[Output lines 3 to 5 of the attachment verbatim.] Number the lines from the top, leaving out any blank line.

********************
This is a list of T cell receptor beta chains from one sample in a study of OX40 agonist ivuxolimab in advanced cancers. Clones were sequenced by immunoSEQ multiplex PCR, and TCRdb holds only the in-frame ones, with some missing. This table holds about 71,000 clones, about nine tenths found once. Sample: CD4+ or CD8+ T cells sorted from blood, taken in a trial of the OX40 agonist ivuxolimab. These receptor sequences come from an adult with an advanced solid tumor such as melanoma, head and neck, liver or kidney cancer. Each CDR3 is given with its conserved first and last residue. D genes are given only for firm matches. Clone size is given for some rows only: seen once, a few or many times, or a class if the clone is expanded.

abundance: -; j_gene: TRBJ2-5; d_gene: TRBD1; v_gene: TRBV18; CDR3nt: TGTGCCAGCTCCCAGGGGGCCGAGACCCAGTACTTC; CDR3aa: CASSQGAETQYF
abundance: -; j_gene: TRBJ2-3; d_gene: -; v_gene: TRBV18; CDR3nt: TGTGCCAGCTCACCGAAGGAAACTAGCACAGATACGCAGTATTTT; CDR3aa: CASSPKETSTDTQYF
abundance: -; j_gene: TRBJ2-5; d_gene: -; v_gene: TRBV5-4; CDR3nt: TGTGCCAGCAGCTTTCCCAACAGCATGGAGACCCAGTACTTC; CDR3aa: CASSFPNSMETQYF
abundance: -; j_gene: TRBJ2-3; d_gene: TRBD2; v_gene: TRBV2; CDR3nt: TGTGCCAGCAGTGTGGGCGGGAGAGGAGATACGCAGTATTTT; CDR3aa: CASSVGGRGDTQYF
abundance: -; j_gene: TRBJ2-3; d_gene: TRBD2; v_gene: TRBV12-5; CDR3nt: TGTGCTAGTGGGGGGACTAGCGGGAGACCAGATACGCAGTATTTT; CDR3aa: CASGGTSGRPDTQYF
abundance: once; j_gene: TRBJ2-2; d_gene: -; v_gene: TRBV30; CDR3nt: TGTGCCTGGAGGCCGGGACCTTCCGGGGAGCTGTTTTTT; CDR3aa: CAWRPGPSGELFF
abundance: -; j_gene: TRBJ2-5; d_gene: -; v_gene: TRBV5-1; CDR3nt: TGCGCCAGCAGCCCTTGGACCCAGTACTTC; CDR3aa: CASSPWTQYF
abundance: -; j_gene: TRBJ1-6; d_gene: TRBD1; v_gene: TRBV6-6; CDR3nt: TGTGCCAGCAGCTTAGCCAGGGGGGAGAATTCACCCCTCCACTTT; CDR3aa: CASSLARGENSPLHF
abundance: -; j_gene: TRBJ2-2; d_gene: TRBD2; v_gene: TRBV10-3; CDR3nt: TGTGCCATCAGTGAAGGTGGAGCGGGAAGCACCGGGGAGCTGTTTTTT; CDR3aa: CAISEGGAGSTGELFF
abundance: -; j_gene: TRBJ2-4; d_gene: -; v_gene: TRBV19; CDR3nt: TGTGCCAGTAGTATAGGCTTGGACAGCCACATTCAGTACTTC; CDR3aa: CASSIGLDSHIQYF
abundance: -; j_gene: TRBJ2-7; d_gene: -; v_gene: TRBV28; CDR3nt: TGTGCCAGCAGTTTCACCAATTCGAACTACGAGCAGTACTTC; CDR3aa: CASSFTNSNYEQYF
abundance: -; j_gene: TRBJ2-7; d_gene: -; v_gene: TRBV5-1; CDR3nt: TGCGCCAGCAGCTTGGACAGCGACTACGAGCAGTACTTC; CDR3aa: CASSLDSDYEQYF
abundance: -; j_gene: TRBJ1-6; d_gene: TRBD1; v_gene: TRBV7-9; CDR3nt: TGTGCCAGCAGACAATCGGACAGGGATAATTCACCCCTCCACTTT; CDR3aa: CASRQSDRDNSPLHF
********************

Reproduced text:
abundance: -; j_gene: TRBJ2-3; d_gene: -; v_gene: TRBV18; CDR3nt: TGTGCCAGCTCACCGAAGGAAACTAGCACAGATACGCAGTATTTT; CDR3aa: CASSPKETSTDTQYF
abundance: -; j_gene: TRBJ2-5; d_gene: -; v_gene: TRBV5-4; CDR3nt: TGTGCCAGCAGCTTTCCCAACAGCATGGAGACCCAGTACTTC; CDR3aa: CASSFPNSMETQYF
abundance: -; j_gene: TRBJ2-3; d_gene: TRBD2; v_gene: TRBV2; CDR3nt: TGTGCCAGCAGTGTGGGCGGGAGAGGAGATACGCAGTATTTT; CDR3aa: CASSVGGRGDTQYF